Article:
Lake Towuti on Sulawesi Island, Indonesia, is located within the heart of the Indo-Pacific Warm Pool. This tropical lake is surrounded by ultramafic (ophiolitic) rocks and lateritic soils that create a unique ferruginous depositional setting. In order to understand modern sediment deposition in Lake Towuti, a set of 84 lake surface sediment samples was collected from across the entirety of the lake and samples were analyzed for their physical, chemical, mineralogical and biological constituents. End-member analyses were carried out to elucidate modern sediment origin, transport and depositional processes. This study found that allochthonous sediment, characterized by the concentrations of the elements Mg, Fe, Si and Al, as well as the clay and serpentine minerals, is dominated by fluvial supply from five distinct source areas. Granulometric data and the occurrence of organic matter of a terrestrial origin suggest that, in the southern and north-eastern parts of the lake the near-shore sediments may additionally be influenced by mass wasting. This is due at least partly to the particularly steep slopes in these areas. Furthermore, sediment composition suggests that sediment transport into deeper parts of the lake, particularly in the northern basin, is partly controlled by gravitational and density-driven processes such as turbidity currents. Directional sediment transport by persistent lake currents, in contrast, appears to be less important. Organic matter deposition in the ultra-oligotrophic lake, albeit limited, is dominated by autochthonous production, but with some contribution of fluvial and gravitational supply. Biogenic silica deposition, primarily from diatom frustules and sponge spicules, is very limited and is concentrated in only a few areas close to the shoreline that are characterized by shallow waters, but away from the areas of high suspension loads at the mouths of the major inlets. The results of this study build upon current and published work on short piston cores from Lake Towuti. Conversely, the results will support the interpretation of the depositional history and past climatic and environmental conditions derived from the composition of much longer records, which were obtained by the Towuti Drilling Project in May 2015 and are currently under investigation.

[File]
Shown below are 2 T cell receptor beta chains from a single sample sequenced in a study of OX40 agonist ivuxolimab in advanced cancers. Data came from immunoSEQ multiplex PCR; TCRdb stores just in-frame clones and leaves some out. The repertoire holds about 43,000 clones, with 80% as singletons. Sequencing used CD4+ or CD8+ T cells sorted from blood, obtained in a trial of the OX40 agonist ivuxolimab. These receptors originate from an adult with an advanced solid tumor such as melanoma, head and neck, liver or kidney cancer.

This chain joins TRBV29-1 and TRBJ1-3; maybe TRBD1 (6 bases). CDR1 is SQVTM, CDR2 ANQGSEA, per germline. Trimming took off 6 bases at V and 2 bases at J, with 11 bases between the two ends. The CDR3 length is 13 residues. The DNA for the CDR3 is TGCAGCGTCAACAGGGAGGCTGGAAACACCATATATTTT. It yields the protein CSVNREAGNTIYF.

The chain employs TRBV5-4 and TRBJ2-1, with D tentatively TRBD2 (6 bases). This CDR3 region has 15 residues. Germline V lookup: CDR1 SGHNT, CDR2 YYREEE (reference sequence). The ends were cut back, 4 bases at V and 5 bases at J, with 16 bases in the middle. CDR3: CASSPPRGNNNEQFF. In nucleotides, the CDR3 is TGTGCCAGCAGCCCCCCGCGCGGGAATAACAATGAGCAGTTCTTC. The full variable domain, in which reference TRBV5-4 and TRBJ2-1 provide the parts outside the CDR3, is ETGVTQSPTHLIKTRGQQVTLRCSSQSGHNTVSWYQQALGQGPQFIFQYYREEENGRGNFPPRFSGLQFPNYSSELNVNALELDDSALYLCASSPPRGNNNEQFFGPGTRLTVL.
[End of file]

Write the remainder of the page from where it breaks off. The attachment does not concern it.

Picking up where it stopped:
Bibliographical noteFunding Information:
The Towuti Drilling Project was partially supported by grants from the International Continental Scientific Drilling Program (ICDP), the US National Science Foundation (NSF), the German Research Foundation (DFG, grant no. ME 1169/ 26), the Swiss National Science Foundation (SNSF; 20FI21_153054/1 and 200021_153053/1), Brown University, Genome British Columbia, and the Ministry of Research, Technology and Higher Education (RISTEK). PT Vale Indonesia, the US Continental Drilling Coordination Office, the GeoForschungsZentrum Potsdam, and DOSECC Exploration Services are acknowledged for their logistical assistance to the project. This research was carried out with permission from RISTEK, the Ministry of Trade of the Government of Indonesia, the Natural Resources Conservation Center (BKSDA) and the Government of Luwu Timur of Sulawesi. We like to thank Hannah Jauss, University of Cologne, for her competent help in the FlowCam analyses. Special thanks are due to Paul Hamilton for diatom identification and information about their preferred living conditions, to Doug Haffner for providing unpublished chemical data of the water column, and to Rachel Sheppard for providing unpublished mineralogical and spectral data of the surface sediment samples. We are also grateful to two anonymous reviewers and editors Peir Pufahl and Ola Kwiecien for their comments and suggestions, which greatly helped to improve the manuscript.
© 2018 The Authors. Sedimentology © 2018 International Association of Sedimentologists
Copyright 2019 Elsevier B.V., All rights reserved.
- Indo-Pacific Warm Pool (IPWP)
- Lake Towuti
- modern sedimentation
- provenance analysis
- redox conditions
- tropical lake
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